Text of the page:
Welcome to my urban photographer’s guide to Manila — or, strictly speaking, Metro Manila. This first post on where to shoot identifies a number of neighbourhoods with great shooting opportunities for the urban photographer. More suggestions will follow in part two. A subsequent post will consider what to shoot, while a final post will deal with getting around and staying safe.
Metro Manila is huge. The population is something like 12 million and even though the city sprawls for miles many areas are very densely populated. Metro Manila is made up of sixteen different cities (including the city of Manila just to confuse matters) and one municipality, though these all run together into one vast urban space.
Opportunities for urban shooters abound. If you can’t take great pictures here you might as well put your camera away. The biggest challenge for the photographer is where to start. The second biggest challenge is, once you have decided where to start, actually getting there given the state of Manila’s traffic. To help you on your way, here are a few suggestions and a few tips. (Click on each neighbourhood name for a map).
Where to Shoot
Less well known than some other locations both the city of Pasay and the neighbourhood of Baclaran in Paranaque are well worth a visit. Baclaran is home to an extensive street market running beneath the MRT line and along Quirino Avenue and to the very busy Redemptorist Church, also known as the National Shrine of Our Mother of Perpetual Help.
My favourite part of Pasay borders Baclaran in an area bounded by Harrison Street, Arnaiz Avenue, Evangelista and EDSA (this also includes a little bit of the city of Makati). As well as walking the streets, Pasay City Market on the corner of Taft and Arnaiz is worth a visit.
There is nothing conventionally photogenic about these neigbourhoods; but what they do have is energy, vitality and intensity. The streets are crowded and busy. Shops, markets, even people’s homes are open to the street. Take your time, walk slowly, find a corner or a cafe and just wait around. You don’t need to go chasing pictures here.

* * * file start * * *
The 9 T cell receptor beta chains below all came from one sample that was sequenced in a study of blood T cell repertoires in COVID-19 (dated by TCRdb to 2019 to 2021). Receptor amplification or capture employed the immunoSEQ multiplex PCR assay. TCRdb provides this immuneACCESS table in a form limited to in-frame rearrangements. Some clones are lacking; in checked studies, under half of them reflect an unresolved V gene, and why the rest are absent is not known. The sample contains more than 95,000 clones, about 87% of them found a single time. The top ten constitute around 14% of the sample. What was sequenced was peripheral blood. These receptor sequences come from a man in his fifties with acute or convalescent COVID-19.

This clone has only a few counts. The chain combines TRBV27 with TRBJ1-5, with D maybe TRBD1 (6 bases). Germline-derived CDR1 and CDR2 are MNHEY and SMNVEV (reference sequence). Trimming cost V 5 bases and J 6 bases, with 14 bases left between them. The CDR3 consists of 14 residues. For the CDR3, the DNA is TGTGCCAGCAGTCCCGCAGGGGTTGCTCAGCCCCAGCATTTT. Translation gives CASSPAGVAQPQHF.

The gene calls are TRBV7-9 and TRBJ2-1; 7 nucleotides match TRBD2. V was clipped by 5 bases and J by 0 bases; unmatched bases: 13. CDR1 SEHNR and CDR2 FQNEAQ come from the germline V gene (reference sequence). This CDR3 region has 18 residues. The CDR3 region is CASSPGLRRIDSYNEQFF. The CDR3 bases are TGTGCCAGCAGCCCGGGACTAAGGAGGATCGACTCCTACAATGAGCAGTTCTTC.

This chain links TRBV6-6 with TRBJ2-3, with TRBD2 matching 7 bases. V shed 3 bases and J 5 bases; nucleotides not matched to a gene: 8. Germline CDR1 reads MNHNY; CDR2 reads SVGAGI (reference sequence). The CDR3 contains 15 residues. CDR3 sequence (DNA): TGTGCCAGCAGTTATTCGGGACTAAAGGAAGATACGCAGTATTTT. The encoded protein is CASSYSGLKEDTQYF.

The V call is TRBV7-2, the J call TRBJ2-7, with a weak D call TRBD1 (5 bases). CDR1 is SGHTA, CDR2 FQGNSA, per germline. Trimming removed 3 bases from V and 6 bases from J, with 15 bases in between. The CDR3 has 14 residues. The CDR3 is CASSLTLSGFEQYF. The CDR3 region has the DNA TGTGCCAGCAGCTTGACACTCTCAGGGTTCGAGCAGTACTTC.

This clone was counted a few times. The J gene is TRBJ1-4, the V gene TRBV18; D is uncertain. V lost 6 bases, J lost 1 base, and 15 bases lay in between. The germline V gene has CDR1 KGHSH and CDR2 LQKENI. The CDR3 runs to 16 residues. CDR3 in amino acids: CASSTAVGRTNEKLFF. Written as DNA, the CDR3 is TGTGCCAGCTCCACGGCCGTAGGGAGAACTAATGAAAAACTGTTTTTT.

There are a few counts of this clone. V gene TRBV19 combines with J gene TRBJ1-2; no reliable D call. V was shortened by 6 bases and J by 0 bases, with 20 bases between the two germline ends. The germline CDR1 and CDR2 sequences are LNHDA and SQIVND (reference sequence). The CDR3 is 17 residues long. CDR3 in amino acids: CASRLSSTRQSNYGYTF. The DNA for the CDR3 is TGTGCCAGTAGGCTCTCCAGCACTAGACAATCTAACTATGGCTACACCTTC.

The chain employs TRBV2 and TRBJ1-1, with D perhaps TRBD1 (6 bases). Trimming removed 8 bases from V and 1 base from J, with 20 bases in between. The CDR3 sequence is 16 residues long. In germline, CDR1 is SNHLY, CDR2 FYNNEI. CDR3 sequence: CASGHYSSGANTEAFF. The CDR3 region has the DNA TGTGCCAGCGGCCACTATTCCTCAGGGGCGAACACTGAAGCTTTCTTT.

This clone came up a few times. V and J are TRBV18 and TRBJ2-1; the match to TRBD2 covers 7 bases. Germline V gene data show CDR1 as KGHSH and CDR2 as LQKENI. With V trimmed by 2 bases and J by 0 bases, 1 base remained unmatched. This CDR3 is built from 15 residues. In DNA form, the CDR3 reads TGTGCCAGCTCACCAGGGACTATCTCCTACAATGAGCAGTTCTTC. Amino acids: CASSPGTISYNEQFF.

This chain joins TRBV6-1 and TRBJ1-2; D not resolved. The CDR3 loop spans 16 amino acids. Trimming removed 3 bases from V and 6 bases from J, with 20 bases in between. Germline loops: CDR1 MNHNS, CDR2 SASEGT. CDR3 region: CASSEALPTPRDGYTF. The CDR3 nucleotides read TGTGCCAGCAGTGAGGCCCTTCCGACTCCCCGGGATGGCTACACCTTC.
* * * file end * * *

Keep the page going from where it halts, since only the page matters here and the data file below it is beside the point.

Nearest Metro: LRT1 — EDSA / MRT3 — Taft Avenue
Manila’s Chinatown is reputedly the oldest in the world, dating from 1594. Also known as Binondo after the neighbourhood in which it is located, Manila’s Chinatown is a thriving, busy community. The main street, Ongpin, runs from Plaza Lorenzo Ruiz with its old church St Lorenzo Luiz to the Plaza Sta Cruz and the Sta Cruz church.
Ongpin takes you through the heart of Chinatown but the side streets leading off it are well worth exploring and will take you to, among other places, Arranque Market on Soler Street, and, a little further away, the Seng Guan Bhuddist Temple on Narra Street (though strictly speaking this is in Tondo rather than Binondo).
If you have time, the Chinese Cemetery, North West of Chinatown is worth a visit. The cemetery dates from the 1850’s and consists of row upon row of mausoleums, some of them vast in scale, testimony to the impact of the Chinese community in the Philippines.
Nearest Metro: LRT1 — Doroteo Jose / LRT2 — Recto for Chinatown. LRT1 Abad Santos for the Chinese Cemetery.
Immediately to the north and north west of Binondo is Divisoria, ‘the mother of all markets in Manila‘. A combination of, shops, open stalls and massive malls Divisoria can be overwhelming for the first time visitor, but, again, the opportunities for street photography are abundant. The market spralls over multiple streets but is centred on Recto Avenue, Juan Luna Street and Sto Cristo Street.
It’s worth putting your camera away and just soaking in the atmosphere and indulging in people watching on a first visit. There will be plenty of opportunity for great shots on every visit. It’s also worth visiting at a less busy time (though less busy is a relative term here — it’s always busy).
Nearest Metro: LRT1 — Doroteo Jose / LRT2 — Recto
Also adjacent to Chinatown, to the east, is the district of Quiapo. The highlight here is the Quiapo Church, also known as the Minor Basilica of the Black Nazarene. As well as the church itself, the Plaza Miranda, immediately in front of the church, is a good spot for photographers. The narrow surrounding streets, lined with market stalls are also worth exploring.
Quiapo is also the home of Hidalgo Street, once considered one of the most beautiful streets in Manila. These days Hidalgo Street is best known for photography stores selling both new and second hand photographic gear. Starting from Plaza Miranda you can explore the west end of Hidalgo Street and neighbouring streets, browsing the camera stores along the way. Head back east and Hidalgo will take you to the looming neo-gothic San Sebastian Church. For photographers interested in architecture, Quiapo is also home to Manila’s largest mosque, the Golden Mosque or Globo de Oro Street.
Nearest Metro: LRT1 — Carriedo
In the next post, Where to Shoot Part 2, I’ll look at Intramuros, Bonifacio Global City, the Manila Baywalk and Araneta.